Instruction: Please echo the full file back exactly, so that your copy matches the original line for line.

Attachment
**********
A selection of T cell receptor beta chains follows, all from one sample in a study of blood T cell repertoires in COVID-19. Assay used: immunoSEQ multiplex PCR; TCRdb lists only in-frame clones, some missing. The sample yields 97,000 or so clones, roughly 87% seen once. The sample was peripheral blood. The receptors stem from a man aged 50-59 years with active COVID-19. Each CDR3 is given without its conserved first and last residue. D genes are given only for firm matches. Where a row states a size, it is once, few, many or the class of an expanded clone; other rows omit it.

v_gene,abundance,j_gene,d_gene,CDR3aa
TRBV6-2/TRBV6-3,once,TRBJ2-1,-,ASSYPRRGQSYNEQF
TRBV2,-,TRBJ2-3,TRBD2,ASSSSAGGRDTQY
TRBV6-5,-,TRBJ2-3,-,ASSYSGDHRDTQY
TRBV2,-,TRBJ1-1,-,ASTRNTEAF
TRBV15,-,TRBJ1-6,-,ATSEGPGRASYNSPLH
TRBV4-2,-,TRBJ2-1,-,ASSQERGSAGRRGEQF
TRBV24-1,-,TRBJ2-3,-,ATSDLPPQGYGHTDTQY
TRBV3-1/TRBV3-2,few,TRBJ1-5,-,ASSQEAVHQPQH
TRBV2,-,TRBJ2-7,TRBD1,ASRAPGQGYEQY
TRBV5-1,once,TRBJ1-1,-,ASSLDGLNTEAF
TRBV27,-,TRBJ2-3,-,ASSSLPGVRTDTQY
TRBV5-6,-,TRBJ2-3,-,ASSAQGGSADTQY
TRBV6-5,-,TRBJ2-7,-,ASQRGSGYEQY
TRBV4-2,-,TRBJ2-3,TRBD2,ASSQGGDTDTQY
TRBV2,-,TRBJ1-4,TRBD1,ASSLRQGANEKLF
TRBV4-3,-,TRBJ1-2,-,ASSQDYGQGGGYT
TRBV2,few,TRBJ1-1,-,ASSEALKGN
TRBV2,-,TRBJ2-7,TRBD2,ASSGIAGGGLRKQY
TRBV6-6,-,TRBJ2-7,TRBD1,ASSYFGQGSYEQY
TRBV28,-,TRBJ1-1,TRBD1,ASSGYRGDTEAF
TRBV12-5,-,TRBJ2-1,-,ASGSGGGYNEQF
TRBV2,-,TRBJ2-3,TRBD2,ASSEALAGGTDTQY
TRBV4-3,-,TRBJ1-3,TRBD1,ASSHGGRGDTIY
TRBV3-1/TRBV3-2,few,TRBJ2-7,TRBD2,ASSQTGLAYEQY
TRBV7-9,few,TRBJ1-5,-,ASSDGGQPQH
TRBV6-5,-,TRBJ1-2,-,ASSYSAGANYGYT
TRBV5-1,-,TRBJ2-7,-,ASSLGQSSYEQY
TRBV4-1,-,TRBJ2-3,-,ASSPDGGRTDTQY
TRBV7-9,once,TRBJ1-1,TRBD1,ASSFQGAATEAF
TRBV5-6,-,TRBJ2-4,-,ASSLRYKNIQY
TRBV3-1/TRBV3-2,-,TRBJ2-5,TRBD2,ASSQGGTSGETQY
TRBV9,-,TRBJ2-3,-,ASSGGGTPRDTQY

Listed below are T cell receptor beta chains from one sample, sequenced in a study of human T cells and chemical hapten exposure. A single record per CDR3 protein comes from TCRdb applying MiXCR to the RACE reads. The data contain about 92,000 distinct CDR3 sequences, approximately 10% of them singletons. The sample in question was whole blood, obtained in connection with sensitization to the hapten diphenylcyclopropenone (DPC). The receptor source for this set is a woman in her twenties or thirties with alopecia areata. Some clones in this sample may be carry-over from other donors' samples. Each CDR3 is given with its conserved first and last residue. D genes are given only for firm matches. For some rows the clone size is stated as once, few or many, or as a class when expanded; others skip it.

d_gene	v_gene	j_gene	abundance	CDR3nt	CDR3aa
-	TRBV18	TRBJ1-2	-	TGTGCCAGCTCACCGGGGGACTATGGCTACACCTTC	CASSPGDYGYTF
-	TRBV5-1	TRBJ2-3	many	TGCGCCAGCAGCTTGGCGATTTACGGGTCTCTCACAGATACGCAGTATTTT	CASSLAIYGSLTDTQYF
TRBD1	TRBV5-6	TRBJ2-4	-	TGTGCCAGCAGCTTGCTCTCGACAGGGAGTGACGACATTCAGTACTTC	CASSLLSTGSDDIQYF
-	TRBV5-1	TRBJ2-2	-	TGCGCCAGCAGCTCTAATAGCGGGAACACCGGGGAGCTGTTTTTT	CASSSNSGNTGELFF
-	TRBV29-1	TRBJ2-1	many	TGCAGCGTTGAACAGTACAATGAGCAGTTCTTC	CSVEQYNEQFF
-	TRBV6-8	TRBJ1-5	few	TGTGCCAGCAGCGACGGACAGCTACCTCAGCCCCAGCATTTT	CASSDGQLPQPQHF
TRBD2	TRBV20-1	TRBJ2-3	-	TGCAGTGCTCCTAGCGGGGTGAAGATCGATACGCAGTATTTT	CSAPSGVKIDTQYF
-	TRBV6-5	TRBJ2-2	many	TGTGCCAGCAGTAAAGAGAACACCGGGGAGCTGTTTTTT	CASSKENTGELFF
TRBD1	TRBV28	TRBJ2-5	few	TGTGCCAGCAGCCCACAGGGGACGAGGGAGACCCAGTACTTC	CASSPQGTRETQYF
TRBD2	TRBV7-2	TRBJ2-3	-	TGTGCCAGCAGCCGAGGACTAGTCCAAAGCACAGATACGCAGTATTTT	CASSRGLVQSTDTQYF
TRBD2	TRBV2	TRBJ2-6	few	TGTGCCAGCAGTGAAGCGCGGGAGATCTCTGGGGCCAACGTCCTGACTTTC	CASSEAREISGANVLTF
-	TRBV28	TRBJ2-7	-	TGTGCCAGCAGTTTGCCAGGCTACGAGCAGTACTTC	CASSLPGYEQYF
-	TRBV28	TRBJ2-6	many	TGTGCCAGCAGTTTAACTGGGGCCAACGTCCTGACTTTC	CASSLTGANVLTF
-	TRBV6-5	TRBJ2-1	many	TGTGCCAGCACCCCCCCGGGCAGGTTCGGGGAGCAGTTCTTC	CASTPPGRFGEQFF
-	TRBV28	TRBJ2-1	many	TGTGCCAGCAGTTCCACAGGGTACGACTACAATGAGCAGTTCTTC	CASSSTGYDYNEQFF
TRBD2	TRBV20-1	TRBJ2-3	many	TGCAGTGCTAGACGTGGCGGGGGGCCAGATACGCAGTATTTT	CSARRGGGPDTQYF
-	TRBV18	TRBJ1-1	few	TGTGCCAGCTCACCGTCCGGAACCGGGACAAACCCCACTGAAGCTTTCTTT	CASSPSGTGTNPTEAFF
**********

A selection of T cell receptor beta chains follows, all from one sample in a study of blood T cell repertoires in COVID-19. Assay used: immunoSEQ multiplex PCR; TCRdb lists only in-frame clones, some missing. The sample yields 97,000 or so clones, roughly 87% seen once. The sample was peripheral blood. The receptors stem from a man aged 50-59 years with active COVID-19. Each CDR3 is given without its conserved first and last residue. D genes are given only for firm matches. Where a row states a size, it is once, few, many or the class of an expanded clone; other rows omit it.

v_gene,abundance,j_gene,d_gene,CDR3aa
TRBV6-2/TRBV6-3,once,TRBJ2-1,-,ASSYPRRGQSYNEQF
TRBV2,-,TRBJ2-3,TRBD2,ASSSSAGGRDTQY
TRBV6-5,-,TRBJ2-3,-,ASSYSGDHRDTQY
TRBV2,-,TRBJ1-1,-,ASTRNTEAF
TRBV15,-,TRBJ1-6,-,ATSEGPGRASYNSPLH
TRBV4-2,-,TRBJ2-1,-,ASSQERGSAGRRGEQF
TRBV24-1,-,TRBJ2-3,-,ATSDLPPQGYGHTDTQY
TRBV3-1/TRBV3-2,few,TRBJ1-5,-,ASSQEAVHQPQH
TRBV2,-,TRBJ2-7,TRBD1,ASRAPGQGYEQY
TRBV5-1,once,TRBJ1-1,-,ASSLDGLNTEAF
TRBV27,-,TRBJ2-3,-,ASSSLPGVRTDTQY
TRBV5-6,-,TRBJ2-3,-,ASSAQGGSADTQY
TRBV6-5,-,TRBJ2-7,-,ASQRGSGYEQY
TRBV4-2,-,TRBJ2-3,TRBD2,ASSQGGDTDTQY
TRBV2,-,TRBJ1-4,TRBD1,ASSLRQGANEKLF
TRBV4-3,-,TRBJ1-2,-,ASSQDYGQGGGYT
TRBV2,few,TRBJ1-1,-,ASSEALKGN
TRBV2,-,TRBJ2-7,TRBD2,ASSGIAGGGLRKQY
TRBV6-6,-,TRBJ2-7,TRBD1,ASSYFGQGSYEQY
TRBV28,-,TRBJ1-1,TRBD1,ASSGYRGDTEAF
TRBV12-5,-,TRBJ2-1,-,ASGSGGGYNEQF
TRBV2,-,TRBJ2-3,TRBD2,ASSEALAGGTDTQY
TRBV4-3,-,TRBJ1-3,TRBD1,ASSHGGRGDTIY
TRBV3-1/TRBV3-2,few,TRBJ2-7,TRBD2,ASSQTGLAYEQY
TRBV7-9,few,TRBJ1-5,-,ASSDGGQPQH
TRBV6-5,-,TRBJ1-2,-,ASSYSAGANYGYT
TRBV5-1,-,TRBJ2-7,-,ASSLGQSSYEQY
TRBV4-1,-,TRBJ2-3,-,ASSPDGGRTDTQY
TRBV7-9,once,TRBJ1-1,TRBD1,ASSFQGAATEAF
TRBV5-6,-,TRBJ2-4,-,ASSLRYKNIQY
TRBV3-1/TRBV3-2,-,TRBJ2-5,TRBD2,ASSQGGTSGETQY
TRBV9,-,TRBJ2-3,-,ASSGGGTPRDTQY

Listed below are T cell receptor beta chains from one sample, sequenced in a study of human T cells and chemical hapten exposure. A single record per CDR3 protein comes from TCRdb applying MiXCR to the RACE reads. The data contain about 92,000 distinct CDR3 sequences, approximately 10% of them singletons. The sample in question was whole blood, obtained in connection with sensitization to the hapten diphenylcyclopropenone (DPC). The receptor source for this set is a woman in her twenties or thirties with alopecia areata. Some clones in this sample may be carry-over from other donors' samples. Each CDR3 is given with its conserved first and last residue. D genes are given only for firm matches. For some rows the clone size is stated as once, few or many, or as a class when expanded; others skip it.

d_gene	v_gene	j_gene	abundance	CDR3nt	CDR3aa
-	TRBV18	TRBJ1-2	-	TGTGCCAGCTCACCGGGGGACTATGGCTACACCTTC	CASSPGDYGYTF
-	TRBV5-1	TRBJ2-3	many	TGCGCCAGCAGCTTGGCGATTTACGGGTCTCTCACAGATACGCAGTATTTT	CASSLAIYGSLTDTQYF
TRBD1	TRBV5-6	TRBJ2-4	-	TGTGCCAGCAGCTTGCTCTCGACAGGGAGTGACGACATTCAGTACTTC	CASSLLSTGSDDIQYF
-	TRBV5-1	TRBJ2-2	-	TGCGCCAGCAGCTCTAATAGCGGGAACACCGGGGAGCTGTTTTTT	CASSSNSGNTGELFF
-	TRBV29-1	TRBJ2-1	many	TGCAGCGTTGAACAGTACAATGAGCAGTTCTTC	CSVEQYNEQFF
-	TRBV6-8	TRBJ1-5	few	TGTGCCAGCAGCGACGGACAGCTACCTCAGCCCCAGCATTTT	CASSDGQLPQPQHF
TRBD2	TRBV20-1	TRBJ2-3	-	TGCAGTGCTCCTAGCGGGGTGAAGATCGATACGCAGTATTTT	CSAPSGVKIDTQYF
-	TRBV6-5	TRBJ2-2	many	TGTGCCAGCAGTAAAGAGAACACCGGGGAGCTGTTTTTT	CASSKENTGELFF
TRBD1	TRBV28	TRBJ2-5	few	TGTGCCAGCAGCCCACAGGGGACGAGGGAGACCCAGTACTTC	CASSPQGTRETQYF
TRBD2	TRBV7-2	TRBJ2-3	-	TGTGCCAGCAGCCGAGGACTAGTCCAAAGCACAGATACGCAGTATTTT	CASSRGLVQSTDTQYF
TRBD2	TRBV2	TRBJ2-6	few	TGTGCCAGCAGTGAAGCGCGGGAGATCTCTGGGGCCAACGTCCTGACTTTC	CASSEAREISGANVLTF
-	TRBV28	TRBJ2-7	-	TGTGCCAGCAGTTTGCCAGGCTACGAGCAGTACTTC	CASSLPGYEQYF
-	TRBV28	TRBJ2-6	many	TGTGCCAGCAGTTTAACTGGGGCCAACGTCCTGACTTTC	CASSLTGANVLTF
-	TRBV6-5	TRBJ2-1	many	TGTGCCAGCACCCCCCCGGGCAGGTTCGGGGAGCAGTTCTTC	CASTPPGRFGEQFF
-	TRBV28	TRBJ2-1	many	TGTGCCAGCAGTTCCACAGGGTACGACTACAATGAGCAGTTCTTC	CASSSTGYDYNEQFF
TRBD2	TRBV20-1	TRBJ2-3	many	TGCAGTGCTAGACGTGGCGGGGGGCCAGATACGCAGTATTTT	CSARRGGGPDTQYF
-	TRBV18	TRBJ1-1	few	TGTGCCAGCTCACCGTCCGGAACCGGGACAAACCCCACTGAAGCTTTCTTT	CASSPSGTGTNPTEAFF